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Templar symbolisms: the Cathedral of St. Lawrence in Genoa

The Genoa Cathedral of St. Lawrence was consecrated in 1118 by Pope Gelasius II. Located in the center of the city, the building is similar to the religious edifices constructed between the 10th and 12th century. Nonetheless, the Genoa Cathedral seems to be cloaked by an aura of supreme spirituality, like a chest full of treasures and mysteries.


The papal seal with which Gelasius II consecrated the Cathedral of St. Lawrence, Museo del Tesoro.


This suggestive atmosphere is expressed by the exterior superbe features of the church. The facade, completed only in 1312, has a Gothic style, with three imperious doors made by French masters. 


The Cathedral of St. Lawrence.


Here, the splays gracefully curve upward, connecting with the remaining part of the facade through the linearity of the dichromate black and white bands, symbol of nobility. 


Detail of the jambs: the Catholic Church feeds the Apostles Peter and Paul.


Opposite: Jacob blesses Ephraim and Manasseh.


The large rose window is located at the center of the facade, between the slender bell tower on the left (60 meters) and the loggia placed on the opposite side [1]. 

The interior of the Cathedral is distributed over three naves, separated by marble columns, with a transept. 


Interior of the Cathedral


A marble lyons of St. Lawrence, that ideally look after the facade of the cathedral, date back to the end of the 19th century.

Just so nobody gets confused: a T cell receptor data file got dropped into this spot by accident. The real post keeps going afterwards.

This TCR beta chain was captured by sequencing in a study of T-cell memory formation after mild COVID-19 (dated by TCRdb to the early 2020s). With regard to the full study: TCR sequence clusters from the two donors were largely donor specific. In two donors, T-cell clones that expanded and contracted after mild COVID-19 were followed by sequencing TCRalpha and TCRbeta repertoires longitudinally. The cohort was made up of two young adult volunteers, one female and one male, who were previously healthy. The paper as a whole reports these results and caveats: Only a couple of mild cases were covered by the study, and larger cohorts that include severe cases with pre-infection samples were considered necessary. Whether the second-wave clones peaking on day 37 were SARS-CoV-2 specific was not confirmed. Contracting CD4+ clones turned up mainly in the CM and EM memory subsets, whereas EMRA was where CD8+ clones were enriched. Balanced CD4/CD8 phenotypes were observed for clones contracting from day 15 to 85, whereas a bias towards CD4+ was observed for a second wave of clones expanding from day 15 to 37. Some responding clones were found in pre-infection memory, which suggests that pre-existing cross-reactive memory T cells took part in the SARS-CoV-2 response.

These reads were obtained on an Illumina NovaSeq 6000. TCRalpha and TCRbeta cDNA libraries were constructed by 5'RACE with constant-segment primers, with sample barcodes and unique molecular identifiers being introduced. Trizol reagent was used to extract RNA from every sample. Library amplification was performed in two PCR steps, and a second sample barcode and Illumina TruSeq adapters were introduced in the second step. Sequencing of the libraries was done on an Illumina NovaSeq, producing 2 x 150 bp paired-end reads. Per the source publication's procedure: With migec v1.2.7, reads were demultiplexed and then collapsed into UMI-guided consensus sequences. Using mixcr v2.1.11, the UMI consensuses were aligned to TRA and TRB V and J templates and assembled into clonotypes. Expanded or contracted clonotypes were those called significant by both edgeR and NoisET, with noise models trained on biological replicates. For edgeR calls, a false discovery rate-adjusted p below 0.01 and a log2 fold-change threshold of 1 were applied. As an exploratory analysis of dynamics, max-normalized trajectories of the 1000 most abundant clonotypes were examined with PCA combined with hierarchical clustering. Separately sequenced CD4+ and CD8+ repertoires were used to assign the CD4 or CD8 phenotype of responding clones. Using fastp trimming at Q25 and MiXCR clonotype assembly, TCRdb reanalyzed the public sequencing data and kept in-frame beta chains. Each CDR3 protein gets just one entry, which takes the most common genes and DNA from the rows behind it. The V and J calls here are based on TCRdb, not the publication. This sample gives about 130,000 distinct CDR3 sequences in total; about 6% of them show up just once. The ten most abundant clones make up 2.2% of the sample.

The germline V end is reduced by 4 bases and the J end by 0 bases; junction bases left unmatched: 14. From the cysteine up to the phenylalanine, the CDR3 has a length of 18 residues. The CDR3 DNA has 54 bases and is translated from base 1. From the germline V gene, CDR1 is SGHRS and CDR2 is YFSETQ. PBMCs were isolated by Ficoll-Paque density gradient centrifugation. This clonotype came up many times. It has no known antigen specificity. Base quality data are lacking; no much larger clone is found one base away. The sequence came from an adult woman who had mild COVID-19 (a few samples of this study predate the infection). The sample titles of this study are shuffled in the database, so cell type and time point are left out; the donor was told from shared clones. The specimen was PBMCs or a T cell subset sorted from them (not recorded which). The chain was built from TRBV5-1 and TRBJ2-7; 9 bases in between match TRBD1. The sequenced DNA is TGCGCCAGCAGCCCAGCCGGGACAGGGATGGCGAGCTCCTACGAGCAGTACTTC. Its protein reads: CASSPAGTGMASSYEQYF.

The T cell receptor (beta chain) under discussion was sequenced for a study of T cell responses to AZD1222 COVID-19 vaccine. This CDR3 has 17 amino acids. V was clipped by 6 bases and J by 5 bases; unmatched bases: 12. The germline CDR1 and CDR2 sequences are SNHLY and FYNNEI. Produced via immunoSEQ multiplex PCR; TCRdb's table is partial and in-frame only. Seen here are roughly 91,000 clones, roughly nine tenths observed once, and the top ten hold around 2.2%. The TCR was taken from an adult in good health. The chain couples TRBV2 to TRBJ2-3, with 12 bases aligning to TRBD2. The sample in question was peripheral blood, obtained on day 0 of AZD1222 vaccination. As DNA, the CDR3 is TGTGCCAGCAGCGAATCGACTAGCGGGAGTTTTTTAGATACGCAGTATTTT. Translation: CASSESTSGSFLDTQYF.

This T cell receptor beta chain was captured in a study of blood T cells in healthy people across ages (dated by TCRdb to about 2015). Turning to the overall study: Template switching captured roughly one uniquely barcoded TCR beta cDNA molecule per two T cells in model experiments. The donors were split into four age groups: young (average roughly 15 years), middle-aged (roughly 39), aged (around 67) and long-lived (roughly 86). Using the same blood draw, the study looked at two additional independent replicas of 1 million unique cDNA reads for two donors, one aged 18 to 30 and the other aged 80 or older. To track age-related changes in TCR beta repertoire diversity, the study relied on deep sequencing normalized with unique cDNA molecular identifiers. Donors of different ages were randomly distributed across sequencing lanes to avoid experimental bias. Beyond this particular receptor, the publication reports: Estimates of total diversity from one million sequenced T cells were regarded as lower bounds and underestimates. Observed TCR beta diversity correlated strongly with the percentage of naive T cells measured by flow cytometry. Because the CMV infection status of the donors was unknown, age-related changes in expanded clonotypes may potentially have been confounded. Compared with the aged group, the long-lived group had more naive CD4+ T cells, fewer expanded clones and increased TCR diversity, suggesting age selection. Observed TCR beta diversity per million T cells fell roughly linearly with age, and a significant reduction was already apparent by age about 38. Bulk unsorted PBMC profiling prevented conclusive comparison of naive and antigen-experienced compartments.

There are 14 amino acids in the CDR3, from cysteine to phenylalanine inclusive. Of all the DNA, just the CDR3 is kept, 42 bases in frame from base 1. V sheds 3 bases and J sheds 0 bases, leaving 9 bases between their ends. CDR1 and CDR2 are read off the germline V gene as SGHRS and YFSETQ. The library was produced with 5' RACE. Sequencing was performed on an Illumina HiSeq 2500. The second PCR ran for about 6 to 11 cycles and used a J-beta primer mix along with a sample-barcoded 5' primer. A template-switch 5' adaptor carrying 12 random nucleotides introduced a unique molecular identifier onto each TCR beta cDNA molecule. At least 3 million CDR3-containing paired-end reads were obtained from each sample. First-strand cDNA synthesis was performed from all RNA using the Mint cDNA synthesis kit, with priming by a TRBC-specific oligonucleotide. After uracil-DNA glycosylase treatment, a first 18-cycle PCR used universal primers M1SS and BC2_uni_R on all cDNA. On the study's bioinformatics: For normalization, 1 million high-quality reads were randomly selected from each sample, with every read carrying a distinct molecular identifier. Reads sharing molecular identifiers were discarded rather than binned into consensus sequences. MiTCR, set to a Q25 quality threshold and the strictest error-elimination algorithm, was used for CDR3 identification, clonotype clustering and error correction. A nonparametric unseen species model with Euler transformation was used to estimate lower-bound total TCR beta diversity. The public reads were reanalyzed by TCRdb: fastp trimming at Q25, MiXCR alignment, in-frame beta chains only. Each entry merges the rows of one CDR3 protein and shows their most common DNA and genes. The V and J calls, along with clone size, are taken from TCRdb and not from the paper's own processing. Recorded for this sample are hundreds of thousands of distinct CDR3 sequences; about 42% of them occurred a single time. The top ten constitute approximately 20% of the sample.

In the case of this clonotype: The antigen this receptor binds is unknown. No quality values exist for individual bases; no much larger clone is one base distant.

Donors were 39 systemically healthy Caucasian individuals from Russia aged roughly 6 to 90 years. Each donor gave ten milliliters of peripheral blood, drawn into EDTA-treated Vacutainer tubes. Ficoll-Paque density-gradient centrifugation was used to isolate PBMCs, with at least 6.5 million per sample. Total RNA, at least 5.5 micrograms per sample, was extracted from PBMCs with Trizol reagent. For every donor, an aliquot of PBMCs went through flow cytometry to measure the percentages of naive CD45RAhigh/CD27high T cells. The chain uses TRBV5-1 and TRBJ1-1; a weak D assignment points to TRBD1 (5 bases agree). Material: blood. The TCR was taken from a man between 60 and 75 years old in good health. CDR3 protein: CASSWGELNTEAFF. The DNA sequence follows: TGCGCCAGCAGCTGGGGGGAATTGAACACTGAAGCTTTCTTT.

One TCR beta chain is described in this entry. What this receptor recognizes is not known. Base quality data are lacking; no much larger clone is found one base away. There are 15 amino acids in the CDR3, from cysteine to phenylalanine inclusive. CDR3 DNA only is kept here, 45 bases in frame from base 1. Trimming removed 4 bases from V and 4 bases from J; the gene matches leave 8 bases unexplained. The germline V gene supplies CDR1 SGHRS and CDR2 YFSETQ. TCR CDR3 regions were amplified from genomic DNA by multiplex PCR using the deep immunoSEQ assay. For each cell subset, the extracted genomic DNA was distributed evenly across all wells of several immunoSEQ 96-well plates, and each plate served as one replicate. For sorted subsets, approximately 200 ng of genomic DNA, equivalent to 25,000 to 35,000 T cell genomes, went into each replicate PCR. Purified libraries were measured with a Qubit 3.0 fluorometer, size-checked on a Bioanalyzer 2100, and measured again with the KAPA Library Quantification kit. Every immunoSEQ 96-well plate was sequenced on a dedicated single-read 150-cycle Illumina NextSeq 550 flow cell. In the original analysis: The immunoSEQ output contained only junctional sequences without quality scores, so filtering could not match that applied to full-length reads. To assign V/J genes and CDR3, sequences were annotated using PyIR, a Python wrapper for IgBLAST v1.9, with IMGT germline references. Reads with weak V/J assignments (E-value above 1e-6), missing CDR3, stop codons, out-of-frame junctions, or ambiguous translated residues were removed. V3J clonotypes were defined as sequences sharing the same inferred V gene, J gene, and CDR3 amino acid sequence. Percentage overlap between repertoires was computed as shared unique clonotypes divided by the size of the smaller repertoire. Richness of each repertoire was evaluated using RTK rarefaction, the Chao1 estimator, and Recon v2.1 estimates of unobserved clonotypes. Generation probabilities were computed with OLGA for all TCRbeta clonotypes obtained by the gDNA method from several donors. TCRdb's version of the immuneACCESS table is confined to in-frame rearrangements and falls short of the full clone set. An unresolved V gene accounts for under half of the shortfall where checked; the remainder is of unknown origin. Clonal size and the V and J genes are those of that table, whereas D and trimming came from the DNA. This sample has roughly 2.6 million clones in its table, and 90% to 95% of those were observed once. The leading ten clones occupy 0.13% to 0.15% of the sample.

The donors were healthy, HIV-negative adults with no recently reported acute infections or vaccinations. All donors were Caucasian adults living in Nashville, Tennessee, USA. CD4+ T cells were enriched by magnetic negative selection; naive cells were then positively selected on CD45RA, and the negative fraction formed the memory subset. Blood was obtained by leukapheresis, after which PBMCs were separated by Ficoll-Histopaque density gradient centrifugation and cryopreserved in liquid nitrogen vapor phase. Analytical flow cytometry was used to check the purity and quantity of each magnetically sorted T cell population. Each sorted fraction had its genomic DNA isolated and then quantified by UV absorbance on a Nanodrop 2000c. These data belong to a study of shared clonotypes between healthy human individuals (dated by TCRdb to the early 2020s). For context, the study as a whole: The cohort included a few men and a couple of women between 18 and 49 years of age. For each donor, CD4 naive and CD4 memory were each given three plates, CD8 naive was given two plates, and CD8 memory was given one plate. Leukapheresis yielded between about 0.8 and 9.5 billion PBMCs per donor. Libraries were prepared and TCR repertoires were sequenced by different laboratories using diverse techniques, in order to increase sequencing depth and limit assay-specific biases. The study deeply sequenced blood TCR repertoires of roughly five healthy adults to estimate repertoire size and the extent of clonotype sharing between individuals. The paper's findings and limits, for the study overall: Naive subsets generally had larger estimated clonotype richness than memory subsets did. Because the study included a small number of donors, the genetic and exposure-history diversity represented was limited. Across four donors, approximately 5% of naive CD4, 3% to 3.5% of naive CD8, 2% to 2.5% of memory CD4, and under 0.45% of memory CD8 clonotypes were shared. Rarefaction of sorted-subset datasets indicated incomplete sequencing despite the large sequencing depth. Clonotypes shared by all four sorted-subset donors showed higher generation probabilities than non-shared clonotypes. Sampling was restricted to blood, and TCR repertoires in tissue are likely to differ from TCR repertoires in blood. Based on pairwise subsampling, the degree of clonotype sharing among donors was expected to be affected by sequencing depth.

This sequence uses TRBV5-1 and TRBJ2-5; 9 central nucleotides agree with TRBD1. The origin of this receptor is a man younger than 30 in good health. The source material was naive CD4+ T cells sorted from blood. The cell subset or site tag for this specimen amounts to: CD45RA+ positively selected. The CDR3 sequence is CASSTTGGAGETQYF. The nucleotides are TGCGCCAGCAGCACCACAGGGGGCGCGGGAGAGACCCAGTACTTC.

Origins of the name

The name of St. Lawrence Cathedral derives from an event related to the beginning of the Christianity. The saint and the Pope Sixtus Il were going to Spain when they were hosted in Genoa by some Christians (3rd century). After the martyrdom of St. Lawrence a primitive chapel was erected. Then, a basilica was constructed (5th century) at the same place. When in 1007 the basilica of St. Lawrence became an episcopal headquarter, the Genoese decided to reconstruct it, building the current church.

After the First Crusade the Templars brought the remains of St. John Baptist to Genoa. Hence, he became the patron saint of Genoa with St. Lawrence and St. George. The rests of the saint are preserved at the chapel on the left nave (1450-1465).


The Chapel of St. John Baptist.


In the Museo del Tesoro there is a plate, imported from Jerusalem during the Crusades. According to the tradition, it was the tray where the head of St. John was set down. Effectively, the radiocarbon analysis confirmed that the date is coherent: the relic dates back to around 2000 years.


Genoa, the Crusades and the Knights Templar